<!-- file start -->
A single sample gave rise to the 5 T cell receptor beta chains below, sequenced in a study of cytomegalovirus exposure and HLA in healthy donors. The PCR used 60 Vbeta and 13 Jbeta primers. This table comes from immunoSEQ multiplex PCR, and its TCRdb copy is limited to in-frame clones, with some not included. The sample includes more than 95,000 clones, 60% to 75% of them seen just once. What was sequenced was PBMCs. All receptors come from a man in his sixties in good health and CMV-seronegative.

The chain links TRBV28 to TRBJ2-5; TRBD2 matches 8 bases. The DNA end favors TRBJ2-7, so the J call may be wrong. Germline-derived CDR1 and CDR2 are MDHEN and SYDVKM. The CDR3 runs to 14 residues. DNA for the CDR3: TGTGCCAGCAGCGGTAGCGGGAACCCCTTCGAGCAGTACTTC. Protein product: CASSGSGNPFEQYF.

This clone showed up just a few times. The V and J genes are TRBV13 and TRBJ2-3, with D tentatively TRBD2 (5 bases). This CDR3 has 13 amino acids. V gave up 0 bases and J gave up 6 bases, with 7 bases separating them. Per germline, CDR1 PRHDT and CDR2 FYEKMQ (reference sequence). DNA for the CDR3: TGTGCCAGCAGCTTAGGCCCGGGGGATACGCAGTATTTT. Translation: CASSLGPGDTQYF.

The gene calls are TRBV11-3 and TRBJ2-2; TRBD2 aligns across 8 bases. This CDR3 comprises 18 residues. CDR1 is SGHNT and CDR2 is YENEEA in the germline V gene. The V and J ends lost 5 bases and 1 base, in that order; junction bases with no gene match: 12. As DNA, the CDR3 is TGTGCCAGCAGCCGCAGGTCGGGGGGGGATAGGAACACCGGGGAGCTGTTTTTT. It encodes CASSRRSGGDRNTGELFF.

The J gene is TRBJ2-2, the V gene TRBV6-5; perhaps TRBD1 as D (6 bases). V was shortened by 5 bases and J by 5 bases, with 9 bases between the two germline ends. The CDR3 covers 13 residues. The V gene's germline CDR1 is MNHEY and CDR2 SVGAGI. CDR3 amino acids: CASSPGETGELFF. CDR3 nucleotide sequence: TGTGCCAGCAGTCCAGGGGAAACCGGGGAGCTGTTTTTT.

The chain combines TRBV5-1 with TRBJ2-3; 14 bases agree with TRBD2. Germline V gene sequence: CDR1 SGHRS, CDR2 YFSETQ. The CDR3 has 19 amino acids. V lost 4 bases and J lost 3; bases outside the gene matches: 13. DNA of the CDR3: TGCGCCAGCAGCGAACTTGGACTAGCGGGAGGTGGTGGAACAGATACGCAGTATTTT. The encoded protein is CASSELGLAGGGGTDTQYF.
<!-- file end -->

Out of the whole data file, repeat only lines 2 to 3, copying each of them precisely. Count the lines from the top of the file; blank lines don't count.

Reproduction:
The chain links TRBV28 to TRBJ2-5; TRBD2 matches 8 bases. The DNA end favors TRBJ2-7, so the J call may be wrong. Germline-derived CDR1 and CDR2 are MDHEN and SYDVKM. The CDR3 runs to 14 residues. DNA for the CDR3: TGTGCCAGCAGCGGTAGCGGGAACCCCTTCGAGCAGTACTTC. Protein product: CASSGSGNPFEQYF.

This clone showed up just a few times. The V and J genes are TRBV13 and TRBJ2-3, with D tentatively TRBD2 (5 bases). This CDR3 has 13 amino acids. V gave up 0 bases and J gave up 6 bases, with 7 bases separating them. Per germline, CDR1 PRHDT and CDR2 FYEKMQ (reference sequence). DNA for the CDR3: TGTGCCAGCAGCTTAGGCCCGGGGGATACGCAGTATTTT. Translation: CASSLGPGDTQYF.